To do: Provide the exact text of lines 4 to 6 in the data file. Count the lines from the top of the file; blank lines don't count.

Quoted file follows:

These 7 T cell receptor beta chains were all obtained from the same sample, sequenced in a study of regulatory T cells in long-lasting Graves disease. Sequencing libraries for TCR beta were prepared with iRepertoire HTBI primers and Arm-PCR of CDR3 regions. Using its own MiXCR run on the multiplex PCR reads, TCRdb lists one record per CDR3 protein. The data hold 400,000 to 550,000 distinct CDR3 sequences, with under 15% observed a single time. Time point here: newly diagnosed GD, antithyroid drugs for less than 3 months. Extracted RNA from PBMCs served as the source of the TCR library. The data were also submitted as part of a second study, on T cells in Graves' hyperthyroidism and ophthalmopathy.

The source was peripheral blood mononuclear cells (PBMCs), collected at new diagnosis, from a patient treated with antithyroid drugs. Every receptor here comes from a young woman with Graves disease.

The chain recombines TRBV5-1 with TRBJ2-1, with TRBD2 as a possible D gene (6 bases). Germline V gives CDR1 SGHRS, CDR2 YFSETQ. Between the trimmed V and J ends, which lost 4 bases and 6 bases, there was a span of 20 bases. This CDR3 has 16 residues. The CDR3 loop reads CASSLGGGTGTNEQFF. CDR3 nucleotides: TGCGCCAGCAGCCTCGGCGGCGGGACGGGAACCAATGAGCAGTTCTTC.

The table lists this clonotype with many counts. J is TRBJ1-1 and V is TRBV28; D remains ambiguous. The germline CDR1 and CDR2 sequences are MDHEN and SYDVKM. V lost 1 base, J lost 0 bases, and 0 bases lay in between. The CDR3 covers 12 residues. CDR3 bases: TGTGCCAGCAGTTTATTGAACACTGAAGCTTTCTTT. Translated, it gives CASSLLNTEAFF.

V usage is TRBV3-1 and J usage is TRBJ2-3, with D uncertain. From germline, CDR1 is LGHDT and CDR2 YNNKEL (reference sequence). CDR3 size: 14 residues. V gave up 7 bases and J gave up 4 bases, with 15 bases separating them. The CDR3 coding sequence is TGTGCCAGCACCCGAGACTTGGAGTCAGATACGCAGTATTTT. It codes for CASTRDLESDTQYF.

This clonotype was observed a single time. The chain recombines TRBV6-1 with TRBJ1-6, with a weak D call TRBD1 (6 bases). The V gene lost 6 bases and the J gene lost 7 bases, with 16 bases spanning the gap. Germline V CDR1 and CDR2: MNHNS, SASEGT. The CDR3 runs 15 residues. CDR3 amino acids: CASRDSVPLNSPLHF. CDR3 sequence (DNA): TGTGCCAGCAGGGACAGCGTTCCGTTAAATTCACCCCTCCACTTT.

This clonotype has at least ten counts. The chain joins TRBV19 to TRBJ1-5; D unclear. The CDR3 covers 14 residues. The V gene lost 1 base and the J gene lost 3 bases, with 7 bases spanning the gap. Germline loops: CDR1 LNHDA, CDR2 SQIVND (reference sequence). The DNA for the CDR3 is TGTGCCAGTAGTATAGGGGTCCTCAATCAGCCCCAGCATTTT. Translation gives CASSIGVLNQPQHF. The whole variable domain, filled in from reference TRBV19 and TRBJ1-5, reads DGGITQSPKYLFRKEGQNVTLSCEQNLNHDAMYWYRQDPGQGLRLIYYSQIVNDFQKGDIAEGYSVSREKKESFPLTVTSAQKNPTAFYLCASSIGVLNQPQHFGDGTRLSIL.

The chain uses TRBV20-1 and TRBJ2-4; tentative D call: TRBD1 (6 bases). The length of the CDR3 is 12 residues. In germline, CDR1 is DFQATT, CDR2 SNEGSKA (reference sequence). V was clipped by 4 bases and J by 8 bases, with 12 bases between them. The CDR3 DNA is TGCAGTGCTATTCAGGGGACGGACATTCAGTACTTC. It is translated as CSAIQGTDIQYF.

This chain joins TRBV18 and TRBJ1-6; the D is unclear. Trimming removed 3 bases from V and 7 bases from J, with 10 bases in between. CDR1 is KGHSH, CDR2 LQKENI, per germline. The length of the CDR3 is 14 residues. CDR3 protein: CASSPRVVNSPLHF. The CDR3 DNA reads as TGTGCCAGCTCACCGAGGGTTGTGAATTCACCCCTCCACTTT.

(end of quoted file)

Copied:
The table lists this clonotype with many counts. J is TRBJ1-1 and V is TRBV28; D remains ambiguous. The germline CDR1 and CDR2 sequences are MDHEN and SYDVKM. V lost 1 base, J lost 0 bases, and 0 bases lay in between. The CDR3 covers 12 residues. CDR3 bases: TGTGCCAGCAGTTTATTGAACACTGAAGCTTTCTTT. Translated, it gives CASSLLNTEAFF.

V usage is TRBV3-1 and J usage is TRBJ2-3, with D uncertain. From germline, CDR1 is LGHDT and CDR2 YNNKEL (reference sequence). CDR3 size: 14 residues. V gave up 7 bases and J gave up 4 bases, with 15 bases separating them. The CDR3 coding sequence is TGTGCCAGCACCCGAGACTTGGAGTCAGATACGCAGTATTTT. It codes for CASTRDLESDTQYF.

This clonotype was observed a single time. The chain recombines TRBV6-1 with TRBJ1-6, with a weak D call TRBD1 (6 bases). The V gene lost 6 bases and the J gene lost 7 bases, with 16 bases spanning the gap. Germline V CDR1 and CDR2: MNHNS, SASEGT. The CDR3 runs 15 residues. CDR3 amino acids: CASRDSVPLNSPLHF. CDR3 sequence (DNA): TGTGCCAGCAGGGACAGCGTTCCGTTAAATTCACCCCTCCACTTT.